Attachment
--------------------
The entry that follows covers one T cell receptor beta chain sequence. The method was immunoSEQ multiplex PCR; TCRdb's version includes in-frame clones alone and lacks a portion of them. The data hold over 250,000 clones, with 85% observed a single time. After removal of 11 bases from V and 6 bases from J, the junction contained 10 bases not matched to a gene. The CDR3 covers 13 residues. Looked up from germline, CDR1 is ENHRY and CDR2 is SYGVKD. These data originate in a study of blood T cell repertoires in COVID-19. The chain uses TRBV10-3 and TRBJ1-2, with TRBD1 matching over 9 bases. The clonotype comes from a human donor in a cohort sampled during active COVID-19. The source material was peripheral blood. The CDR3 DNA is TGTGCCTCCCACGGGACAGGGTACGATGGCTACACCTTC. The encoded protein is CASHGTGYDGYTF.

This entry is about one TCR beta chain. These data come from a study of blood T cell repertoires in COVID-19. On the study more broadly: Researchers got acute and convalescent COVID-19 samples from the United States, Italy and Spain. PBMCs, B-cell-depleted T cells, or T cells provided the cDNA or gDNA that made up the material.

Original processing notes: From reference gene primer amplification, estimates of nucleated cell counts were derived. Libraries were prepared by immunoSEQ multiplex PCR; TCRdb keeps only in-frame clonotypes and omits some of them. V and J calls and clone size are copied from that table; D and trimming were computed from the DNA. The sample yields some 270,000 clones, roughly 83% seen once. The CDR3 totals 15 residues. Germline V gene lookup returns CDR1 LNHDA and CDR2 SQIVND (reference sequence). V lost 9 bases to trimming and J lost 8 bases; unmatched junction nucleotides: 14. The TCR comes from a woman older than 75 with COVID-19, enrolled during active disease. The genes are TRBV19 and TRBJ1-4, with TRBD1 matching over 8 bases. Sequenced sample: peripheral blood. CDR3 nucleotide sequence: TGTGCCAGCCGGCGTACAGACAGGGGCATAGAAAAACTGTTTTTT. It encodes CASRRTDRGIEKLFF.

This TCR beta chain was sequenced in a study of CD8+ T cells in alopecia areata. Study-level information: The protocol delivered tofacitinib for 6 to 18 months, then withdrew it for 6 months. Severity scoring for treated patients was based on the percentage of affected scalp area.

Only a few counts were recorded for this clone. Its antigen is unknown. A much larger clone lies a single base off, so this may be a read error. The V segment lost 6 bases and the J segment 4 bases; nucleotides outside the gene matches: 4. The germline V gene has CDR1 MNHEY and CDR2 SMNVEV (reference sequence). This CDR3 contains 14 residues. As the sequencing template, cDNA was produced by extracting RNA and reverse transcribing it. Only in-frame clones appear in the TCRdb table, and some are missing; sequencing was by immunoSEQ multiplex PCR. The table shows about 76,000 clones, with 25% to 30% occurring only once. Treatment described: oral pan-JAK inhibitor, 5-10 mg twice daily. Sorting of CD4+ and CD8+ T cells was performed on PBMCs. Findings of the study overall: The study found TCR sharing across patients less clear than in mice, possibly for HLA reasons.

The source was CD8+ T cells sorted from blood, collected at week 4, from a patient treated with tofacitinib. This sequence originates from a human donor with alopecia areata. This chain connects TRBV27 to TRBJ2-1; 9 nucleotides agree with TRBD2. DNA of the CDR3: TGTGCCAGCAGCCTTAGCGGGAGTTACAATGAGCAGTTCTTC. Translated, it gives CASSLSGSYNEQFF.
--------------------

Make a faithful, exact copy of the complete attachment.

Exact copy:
The entry that follows covers one T cell receptor beta chain sequence. The method was immunoSEQ multiplex PCR; TCRdb's version includes in-frame clones alone and lacks a portion of them. The data hold over 250,000 clones, with 85% observed a single time. After removal of 11 bases from V and 6 bases from J, the junction contained 10 bases not matched to a gene. The CDR3 covers 13 residues. Looked up from germline, CDR1 is ENHRY and CDR2 is SYGVKD. These data originate in a study of blood T cell repertoires in COVID-19. The chain uses TRBV10-3 and TRBJ1-2, with TRBD1 matching over 9 bases. The clonotype comes from a human donor in a cohort sampled during active COVID-19. The source material was peripheral blood. The CDR3 DNA is TGTGCCTCCCACGGGACAGGGTACGATGGCTACACCTTC. The encoded protein is CASHGTGYDGYTF.

This entry is about one TCR beta chain. These data come from a study of blood T cell repertoires in COVID-19. On the study more broadly: Researchers got acute and convalescent COVID-19 samples from the United States, Italy and Spain. PBMCs, B-cell-depleted T cells, or T cells provided the cDNA or gDNA that made up the material.

Original processing notes: From reference gene primer amplification, estimates of nucleated cell counts were derived. Libraries were prepared by immunoSEQ multiplex PCR; TCRdb keeps only in-frame clonotypes and omits some of them. V and J calls and clone size are copied from that table; D and trimming were computed from the DNA. The sample yields some 270,000 clones, roughly 83% seen once. The CDR3 totals 15 residues. Germline V gene lookup returns CDR1 LNHDA and CDR2 SQIVND (reference sequence). V lost 9 bases to trimming and J lost 8 bases; unmatched junction nucleotides: 14. The TCR comes from a woman older than 75 with COVID-19, enrolled during active disease. The genes are TRBV19 and TRBJ1-4, with TRBD1 matching over 8 bases. Sequenced sample: peripheral blood. CDR3 nucleotide sequence: TGTGCCAGCCGGCGTACAGACAGGGGCATAGAAAAACTGTTTTTT. It encodes CASRRTDRGIEKLFF.

This TCR beta chain was sequenced in a study of CD8+ T cells in alopecia areata. Study-level information: The protocol delivered tofacitinib for 6 to 18 months, then withdrew it for 6 months. Severity scoring for treated patients was based on the percentage of affected scalp area.

Only a few counts were recorded for this clone. Its antigen is unknown. A much larger clone lies a single base off, so this may be a read error. The V segment lost 6 bases and the J segment 4 bases; nucleotides outside the gene matches: 4. The germline V gene has CDR1 MNHEY and CDR2 SMNVEV (reference sequence). This CDR3 contains 14 residues. As the sequencing template, cDNA was produced by extracting RNA and reverse transcribing it. Only in-frame clones appear in the TCRdb table, and some are missing; sequencing was by immunoSEQ multiplex PCR. The table shows about 76,000 clones, with 25% to 30% occurring only once. Treatment described: oral pan-JAK inhibitor, 5-10 mg twice daily. Sorting of CD4+ and CD8+ T cells was performed on PBMCs. Findings of the study overall: The study found TCR sharing across patients less clear than in mice, possibly for HLA reasons.

The source was CD8+ T cells sorted from blood, collected at week 4, from a patient treated with tofacitinib. This sequence originates from a human donor with alopecia areata. This chain connects TRBV27 to TRBJ2-1; 9 nucleotides agree with TRBD2. DNA of the CDR3: TGTGCCAGCAGCCTTAGCGGGAGTTACAATGAGCAGTTCTTC. Translated, it gives CASSLSGSYNEQFF.